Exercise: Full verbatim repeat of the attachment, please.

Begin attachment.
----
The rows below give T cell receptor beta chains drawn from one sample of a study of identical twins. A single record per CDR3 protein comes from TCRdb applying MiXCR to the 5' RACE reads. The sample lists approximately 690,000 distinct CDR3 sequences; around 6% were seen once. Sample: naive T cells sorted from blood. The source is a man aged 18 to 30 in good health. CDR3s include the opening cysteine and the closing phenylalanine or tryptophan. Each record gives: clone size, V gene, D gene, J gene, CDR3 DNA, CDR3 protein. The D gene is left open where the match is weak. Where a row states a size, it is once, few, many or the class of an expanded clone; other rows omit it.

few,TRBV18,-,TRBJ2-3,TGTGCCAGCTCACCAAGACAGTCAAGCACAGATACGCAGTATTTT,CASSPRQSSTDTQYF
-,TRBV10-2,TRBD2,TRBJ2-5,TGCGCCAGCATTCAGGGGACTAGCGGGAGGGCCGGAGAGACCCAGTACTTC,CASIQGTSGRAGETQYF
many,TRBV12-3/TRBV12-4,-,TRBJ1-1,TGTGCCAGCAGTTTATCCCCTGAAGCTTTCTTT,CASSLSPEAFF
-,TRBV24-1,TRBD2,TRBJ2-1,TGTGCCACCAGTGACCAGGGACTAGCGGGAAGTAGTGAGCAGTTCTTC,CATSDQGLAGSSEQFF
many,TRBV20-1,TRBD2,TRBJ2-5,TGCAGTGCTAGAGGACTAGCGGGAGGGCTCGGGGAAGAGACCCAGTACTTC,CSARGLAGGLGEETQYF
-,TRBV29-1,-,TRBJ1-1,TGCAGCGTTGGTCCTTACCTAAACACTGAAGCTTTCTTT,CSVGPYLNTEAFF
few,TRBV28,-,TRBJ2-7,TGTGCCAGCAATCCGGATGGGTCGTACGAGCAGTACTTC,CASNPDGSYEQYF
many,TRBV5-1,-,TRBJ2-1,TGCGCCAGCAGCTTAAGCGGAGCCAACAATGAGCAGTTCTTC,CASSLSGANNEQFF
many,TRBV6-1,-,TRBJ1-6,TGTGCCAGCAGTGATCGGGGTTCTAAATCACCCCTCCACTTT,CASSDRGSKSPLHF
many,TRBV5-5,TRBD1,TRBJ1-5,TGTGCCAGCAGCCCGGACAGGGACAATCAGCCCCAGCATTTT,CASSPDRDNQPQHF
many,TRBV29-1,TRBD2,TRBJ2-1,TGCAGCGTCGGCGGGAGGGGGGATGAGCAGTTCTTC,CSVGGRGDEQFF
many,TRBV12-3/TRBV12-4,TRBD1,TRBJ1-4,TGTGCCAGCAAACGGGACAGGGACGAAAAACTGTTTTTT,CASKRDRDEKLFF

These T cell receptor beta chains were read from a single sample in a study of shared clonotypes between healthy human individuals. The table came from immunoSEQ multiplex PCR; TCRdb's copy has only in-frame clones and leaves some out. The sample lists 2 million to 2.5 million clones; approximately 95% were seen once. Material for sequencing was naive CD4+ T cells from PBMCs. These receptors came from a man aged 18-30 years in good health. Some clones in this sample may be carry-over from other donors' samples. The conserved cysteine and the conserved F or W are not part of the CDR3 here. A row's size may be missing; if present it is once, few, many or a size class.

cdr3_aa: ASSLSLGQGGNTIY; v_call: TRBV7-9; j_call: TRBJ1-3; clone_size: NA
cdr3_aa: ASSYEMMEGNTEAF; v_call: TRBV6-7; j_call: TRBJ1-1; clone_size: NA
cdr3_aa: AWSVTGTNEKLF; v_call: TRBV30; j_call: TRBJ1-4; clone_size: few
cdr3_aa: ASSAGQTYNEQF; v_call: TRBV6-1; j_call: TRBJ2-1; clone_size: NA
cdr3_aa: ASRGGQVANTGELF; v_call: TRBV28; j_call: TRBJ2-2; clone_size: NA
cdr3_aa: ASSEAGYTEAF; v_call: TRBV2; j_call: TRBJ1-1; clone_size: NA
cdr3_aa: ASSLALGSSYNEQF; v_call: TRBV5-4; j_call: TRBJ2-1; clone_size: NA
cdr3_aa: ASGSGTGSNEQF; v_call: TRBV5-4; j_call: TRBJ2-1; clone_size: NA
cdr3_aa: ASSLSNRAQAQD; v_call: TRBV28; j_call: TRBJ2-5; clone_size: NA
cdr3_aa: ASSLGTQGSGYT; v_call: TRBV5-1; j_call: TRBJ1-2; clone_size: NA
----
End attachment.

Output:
The rows below give T cell receptor beta chains drawn from one sample of a study of identical twins. A single record per CDR3 protein comes from TCRdb applying MiXCR to the 5' RACE reads. The sample lists approximately 690,000 distinct CDR3 sequences; around 6% were seen once. Sample: naive T cells sorted from blood. The source is a man aged 18 to 30 in good health. CDR3s include the opening cysteine and the closing phenylalanine or tryptophan. Each record gives: clone size, V gene, D gene, J gene, CDR3 DNA, CDR3 protein. The D gene is left open where the match is weak. Where a row states a size, it is once, few, many or the class of an expanded clone; other rows omit it.

few,TRBV18,-,TRBJ2-3,TGTGCCAGCTCACCAAGACAGTCAAGCACAGATACGCAGTATTTT,CASSPRQSSTDTQYF
-,TRBV10-2,TRBD2,TRBJ2-5,TGCGCCAGCATTCAGGGGACTAGCGGGAGGGCCGGAGAGACCCAGTACTTC,CASIQGTSGRAGETQYF
many,TRBV12-3/TRBV12-4,-,TRBJ1-1,TGTGCCAGCAGTTTATCCCCTGAAGCTTTCTTT,CASSLSPEAFF
-,TRBV24-1,TRBD2,TRBJ2-1,TGTGCCACCAGTGACCAGGGACTAGCGGGAAGTAGTGAGCAGTTCTTC,CATSDQGLAGSSEQFF
many,TRBV20-1,TRBD2,TRBJ2-5,TGCAGTGCTAGAGGACTAGCGGGAGGGCTCGGGGAAGAGACCCAGTACTTC,CSARGLAGGLGEETQYF
-,TRBV29-1,-,TRBJ1-1,TGCAGCGTTGGTCCTTACCTAAACACTGAAGCTTTCTTT,CSVGPYLNTEAFF
few,TRBV28,-,TRBJ2-7,TGTGCCAGCAATCCGGATGGGTCGTACGAGCAGTACTTC,CASNPDGSYEQYF
many,TRBV5-1,-,TRBJ2-1,TGCGCCAGCAGCTTAAGCGGAGCCAACAATGAGCAGTTCTTC,CASSLSGANNEQFF
many,TRBV6-1,-,TRBJ1-6,TGTGCCAGCAGTGATCGGGGTTCTAAATCACCCCTCCACTTT,CASSDRGSKSPLHF
many,TRBV5-5,TRBD1,TRBJ1-5,TGTGCCAGCAGCCCGGACAGGGACAATCAGCCCCAGCATTTT,CASSPDRDNQPQHF
many,TRBV29-1,TRBD2,TRBJ2-1,TGCAGCGTCGGCGGGAGGGGGGATGAGCAGTTCTTC,CSVGGRGDEQFF
many,TRBV12-3/TRBV12-4,TRBD1,TRBJ1-4,TGTGCCAGCAAACGGGACAGGGACGAAAAACTGTTTTTT,CASKRDRDEKLFF

These T cell receptor beta chains were read from a single sample in a study of shared clonotypes between healthy human individuals. The table came from immunoSEQ multiplex PCR; TCRdb's copy has only in-frame clones and leaves some out. The sample lists 2 million to 2.5 million clones; approximately 95% were seen once. Material for sequencing was naive CD4+ T cells from PBMCs. These receptors came from a man aged 18-30 years in good health. Some clones in this sample may be carry-over from other donors' samples. The conserved cysteine and the conserved F or W are not part of the CDR3 here. A row's size may be missing; if present it is once, few, many or a size class.

cdr3_aa: ASSLSLGQGGNTIY; v_call: TRBV7-9; j_call: TRBJ1-3; clone_size: NA
cdr3_aa: ASSYEMMEGNTEAF; v_call: TRBV6-7; j_call: TRBJ1-1; clone_size: NA
cdr3_aa: AWSVTGTNEKLF; v_call: TRBV30; j_call: TRBJ1-4; clone_size: few
cdr3_aa: ASSAGQTYNEQF; v_call: TRBV6-1; j_call: TRBJ2-1; clone_size: NA
cdr3_aa: ASRGGQVANTGELF; v_call: TRBV28; j_call: TRBJ2-2; clone_size: NA
cdr3_aa: ASSEAGYTEAF; v_call: TRBV2; j_call: TRBJ1-1; clone_size: NA
cdr3_aa: ASSLALGSSYNEQF; v_call: TRBV5-4; j_call: TRBJ2-1; clone_size: NA
cdr3_aa: ASGSGTGSNEQF; v_call: TRBV5-4; j_call: TRBJ2-1; clone_size: NA
cdr3_aa: ASSLSNRAQAQD; v_call: TRBV28; j_call: TRBJ2-5; clone_size: NA
cdr3_aa: ASSLGTQGSGYT; v_call: TRBV5-1; j_call: TRBJ1-2; clone_size: NA